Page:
Stephanie Yun, Oakland Youth Poet Laureate, photo by Nathan Phillips, OPL
Just when you’re ready to throw up your hands in despair at the bagful of crazy that is Oakland, something happens to remind you what a beautiful and special place this really is.
One such moment occurred at - of all places - the Dec. 4 Oakland City Council meeting, when the city’s first-ever Youth Poet Laureate was recognized by the mayor and council.
The honoree had not come prepared to recite a poem from memory, but when an elected official asks, you try to comply. Yun took a long pause, collected her thoughts and then recited a powerfully personal poem that it’s hard to believe was written by an 18-year-old. At a packed City Council meeting that later featured 173 people speaking about an extremely controversial dog park, let’s just say that Yun’s poem was a reminder of how words can be used to bring us closer together in our collective humanity, not further apart.
Here is an excerpt from the poem (Note: I can publish only a portion of the piece, so as not to jeopardize Yun’s chances at getting it published in a journal. P.S.: The poem ultimately ends on a positive note.):
Like wind caressing wayward leaves, he grasps my hands
fearful of letting them return to the earth.
At minimum, my boyfriend
must remind me once every two weeks
that I can't make love to him buried beneath flowerbeds
and that tombstones
don't make proper pillows for survivors of suicide
because as mentally ill as I think I am,
we're supposed to wake up side-by-side on a Tempur-Pedic someday.
In distress, my body
contorts itself into the C-shaped helix of an ear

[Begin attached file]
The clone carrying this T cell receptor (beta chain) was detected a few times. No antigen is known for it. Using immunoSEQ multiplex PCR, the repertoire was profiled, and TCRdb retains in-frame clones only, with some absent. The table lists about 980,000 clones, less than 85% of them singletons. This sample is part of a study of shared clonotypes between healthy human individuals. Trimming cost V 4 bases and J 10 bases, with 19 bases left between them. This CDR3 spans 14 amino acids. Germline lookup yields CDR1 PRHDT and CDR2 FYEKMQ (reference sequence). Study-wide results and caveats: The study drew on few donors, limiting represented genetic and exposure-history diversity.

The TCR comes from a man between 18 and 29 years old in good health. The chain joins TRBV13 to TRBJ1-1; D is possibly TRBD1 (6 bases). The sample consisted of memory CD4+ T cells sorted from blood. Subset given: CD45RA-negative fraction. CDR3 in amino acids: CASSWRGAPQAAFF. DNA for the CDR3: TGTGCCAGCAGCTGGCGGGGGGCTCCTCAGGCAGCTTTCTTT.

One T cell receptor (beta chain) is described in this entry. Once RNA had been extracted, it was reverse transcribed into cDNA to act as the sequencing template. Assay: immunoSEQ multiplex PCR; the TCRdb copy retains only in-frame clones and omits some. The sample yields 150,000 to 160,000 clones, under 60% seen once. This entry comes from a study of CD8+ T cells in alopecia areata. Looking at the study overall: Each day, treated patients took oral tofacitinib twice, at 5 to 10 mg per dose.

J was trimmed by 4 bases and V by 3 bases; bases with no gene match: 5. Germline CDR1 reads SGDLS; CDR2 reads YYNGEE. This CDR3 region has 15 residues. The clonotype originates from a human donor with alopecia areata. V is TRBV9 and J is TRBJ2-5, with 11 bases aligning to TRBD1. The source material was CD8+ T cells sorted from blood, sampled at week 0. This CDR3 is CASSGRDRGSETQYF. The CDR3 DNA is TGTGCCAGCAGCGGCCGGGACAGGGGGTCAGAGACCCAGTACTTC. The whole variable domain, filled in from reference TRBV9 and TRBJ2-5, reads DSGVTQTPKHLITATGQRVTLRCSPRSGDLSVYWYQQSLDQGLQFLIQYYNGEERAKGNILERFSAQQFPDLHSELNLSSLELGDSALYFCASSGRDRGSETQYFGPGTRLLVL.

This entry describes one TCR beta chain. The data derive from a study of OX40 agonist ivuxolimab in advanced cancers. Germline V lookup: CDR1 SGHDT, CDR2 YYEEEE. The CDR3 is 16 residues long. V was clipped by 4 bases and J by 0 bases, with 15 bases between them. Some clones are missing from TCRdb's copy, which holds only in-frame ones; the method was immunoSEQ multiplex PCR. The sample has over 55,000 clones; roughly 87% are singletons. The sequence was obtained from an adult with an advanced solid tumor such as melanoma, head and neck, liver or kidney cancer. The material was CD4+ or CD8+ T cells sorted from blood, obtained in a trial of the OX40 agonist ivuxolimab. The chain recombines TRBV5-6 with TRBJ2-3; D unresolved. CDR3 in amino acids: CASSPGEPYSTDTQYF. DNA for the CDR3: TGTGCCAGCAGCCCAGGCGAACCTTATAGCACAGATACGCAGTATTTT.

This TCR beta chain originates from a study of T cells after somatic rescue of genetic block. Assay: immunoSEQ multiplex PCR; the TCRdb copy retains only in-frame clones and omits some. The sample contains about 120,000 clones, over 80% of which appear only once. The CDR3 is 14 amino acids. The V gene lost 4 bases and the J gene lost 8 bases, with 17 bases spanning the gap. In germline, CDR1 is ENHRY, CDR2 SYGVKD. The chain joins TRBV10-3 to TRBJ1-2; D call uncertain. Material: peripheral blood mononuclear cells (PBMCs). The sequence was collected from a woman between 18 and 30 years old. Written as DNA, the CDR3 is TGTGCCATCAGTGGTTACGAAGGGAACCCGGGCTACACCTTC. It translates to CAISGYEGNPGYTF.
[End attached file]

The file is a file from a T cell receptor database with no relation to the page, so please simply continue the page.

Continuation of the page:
and he holds his chest up to mine like a seashell
telling me I'm beautiful;
It almost drowns out all the reasons I think he should leave me
Before my first and current relationship,
I wondered how potential suitors would react
when their fingertips wandered and read my wrists like Braille
Here lies emotionally unstable girl
Would their hugs become like straight jackets
or in a box of belongings
would they take back every "I love you" they ever said
I trace self-inflicted scars like thumbs across smart phone touch screens
estimating how long it'll be til I break
Then who will want me,
besides clinical trial sponsors looking to sell antidepressants
like mobile apps
“It definitely took me off guard,” Yun said later of the impromptu reading. “But as a poet, I knew I had it in me.”
She is more than that: At the time she competed, Yun was already a well-known slam poet locally and nationally. California Poet Laureate Juan Felipe Herrera, a judge in this inaugural competition, calls Yun “a breakthrough poet.”
A lifetime Oakland resident, Skyline High grad and current freshman at Cal, Yun competed against seven finalists before winning the title of Youth Poet Laureate last September. The award, which includes a $5,000 college scholarship, is bestowed by a collaboration between the Oakland Public Library, Youth Speaks (the country’s leading nonprofit presenter of spoken word performance, education and youth-development programs) and more than a dozen other community partners.
The position of Youth Poet Laureate isn’t merely ceremonial. Yun is expected to make public appearances and mentor other youth and she’s already embraced the opportunity. She recently worked with young men incarcerated at the Alameda County Juvenile Hall on a project to help them use poetry to express themselves. She says they inspired her and that the experience was “very vital to them.”
“Their words were so raw and proud,” she says. “They touched me a lot and I was very humbled to be there.”
Yun sees poetry as a means of storytelling and says her experience at open mic sessions helped her to become more outgoing.
“The audience is supportive even before you say anything,” she says. “What I love most is that in just minutes you can establish a connection with so many people. It’s just magical.”
I am inspired by a teenager with so much talent and desire to make a positive difference in her community. Yun told me that her work with Youth Speaks has taught her that society devalues the words of kids just because they’re young. She’ll be helping young people find their own voices to express themselves and discover their own way in the world.
“Poetry can change your life forever,” Yun says.